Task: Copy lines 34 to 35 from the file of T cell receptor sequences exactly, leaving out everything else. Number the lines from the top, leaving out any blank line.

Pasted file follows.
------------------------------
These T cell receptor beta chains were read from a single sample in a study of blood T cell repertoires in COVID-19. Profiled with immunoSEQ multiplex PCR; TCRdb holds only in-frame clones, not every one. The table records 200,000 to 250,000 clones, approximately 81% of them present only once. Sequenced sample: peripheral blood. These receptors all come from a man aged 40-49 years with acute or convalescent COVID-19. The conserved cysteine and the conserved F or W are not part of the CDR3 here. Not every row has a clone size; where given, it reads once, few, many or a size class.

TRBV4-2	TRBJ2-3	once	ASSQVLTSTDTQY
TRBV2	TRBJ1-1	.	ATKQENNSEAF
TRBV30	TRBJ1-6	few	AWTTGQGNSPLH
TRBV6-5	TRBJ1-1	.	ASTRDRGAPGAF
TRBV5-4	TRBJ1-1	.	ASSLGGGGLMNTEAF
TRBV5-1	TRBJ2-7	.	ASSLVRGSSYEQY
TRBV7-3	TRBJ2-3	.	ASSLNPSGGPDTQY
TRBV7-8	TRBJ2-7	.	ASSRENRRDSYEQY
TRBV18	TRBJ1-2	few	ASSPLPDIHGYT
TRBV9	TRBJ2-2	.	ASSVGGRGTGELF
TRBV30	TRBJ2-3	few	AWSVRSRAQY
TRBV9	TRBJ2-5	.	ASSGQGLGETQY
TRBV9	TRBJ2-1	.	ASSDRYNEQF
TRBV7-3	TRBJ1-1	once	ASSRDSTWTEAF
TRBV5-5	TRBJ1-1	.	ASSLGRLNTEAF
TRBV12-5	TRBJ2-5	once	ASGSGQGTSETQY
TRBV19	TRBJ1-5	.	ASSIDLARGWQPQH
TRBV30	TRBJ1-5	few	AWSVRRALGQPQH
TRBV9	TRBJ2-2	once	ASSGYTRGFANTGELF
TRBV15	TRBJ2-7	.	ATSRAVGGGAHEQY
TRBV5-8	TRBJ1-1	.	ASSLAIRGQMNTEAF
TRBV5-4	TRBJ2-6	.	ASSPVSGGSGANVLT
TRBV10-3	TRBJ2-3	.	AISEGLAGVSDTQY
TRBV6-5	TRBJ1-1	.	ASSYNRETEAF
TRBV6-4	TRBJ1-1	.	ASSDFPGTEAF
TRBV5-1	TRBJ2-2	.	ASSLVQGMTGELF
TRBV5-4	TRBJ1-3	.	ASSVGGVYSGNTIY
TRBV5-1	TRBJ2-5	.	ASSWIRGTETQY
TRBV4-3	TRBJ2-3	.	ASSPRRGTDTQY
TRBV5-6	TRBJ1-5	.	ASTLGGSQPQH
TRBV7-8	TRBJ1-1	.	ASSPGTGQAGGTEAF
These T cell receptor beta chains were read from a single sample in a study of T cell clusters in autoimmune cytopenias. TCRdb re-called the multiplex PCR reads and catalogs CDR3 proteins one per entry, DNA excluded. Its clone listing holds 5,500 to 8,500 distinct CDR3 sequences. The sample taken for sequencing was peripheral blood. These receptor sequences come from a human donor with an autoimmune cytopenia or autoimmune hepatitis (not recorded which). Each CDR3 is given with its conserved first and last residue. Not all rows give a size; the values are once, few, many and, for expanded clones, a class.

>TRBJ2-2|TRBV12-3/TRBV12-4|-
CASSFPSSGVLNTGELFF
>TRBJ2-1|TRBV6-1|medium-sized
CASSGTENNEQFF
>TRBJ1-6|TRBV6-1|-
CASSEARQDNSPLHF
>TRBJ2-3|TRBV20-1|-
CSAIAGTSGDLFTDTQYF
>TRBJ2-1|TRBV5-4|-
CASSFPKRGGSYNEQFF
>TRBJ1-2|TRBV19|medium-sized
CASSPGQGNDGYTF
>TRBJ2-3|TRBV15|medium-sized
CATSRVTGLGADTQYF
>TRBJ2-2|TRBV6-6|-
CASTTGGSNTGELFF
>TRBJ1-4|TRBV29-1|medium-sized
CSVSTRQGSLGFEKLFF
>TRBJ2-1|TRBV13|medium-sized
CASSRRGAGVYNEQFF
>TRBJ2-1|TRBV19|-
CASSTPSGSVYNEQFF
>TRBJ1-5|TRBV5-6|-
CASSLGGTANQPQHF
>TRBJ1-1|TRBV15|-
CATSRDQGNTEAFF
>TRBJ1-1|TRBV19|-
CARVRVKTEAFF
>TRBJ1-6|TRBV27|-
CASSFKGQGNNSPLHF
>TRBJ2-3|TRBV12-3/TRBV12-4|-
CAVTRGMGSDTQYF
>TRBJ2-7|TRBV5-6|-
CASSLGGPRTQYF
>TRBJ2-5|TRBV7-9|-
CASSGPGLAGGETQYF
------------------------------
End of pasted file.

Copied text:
>TRBJ2-2|TRBV12-3/TRBV12-4|-
CASSFPSSGVLNTGELFF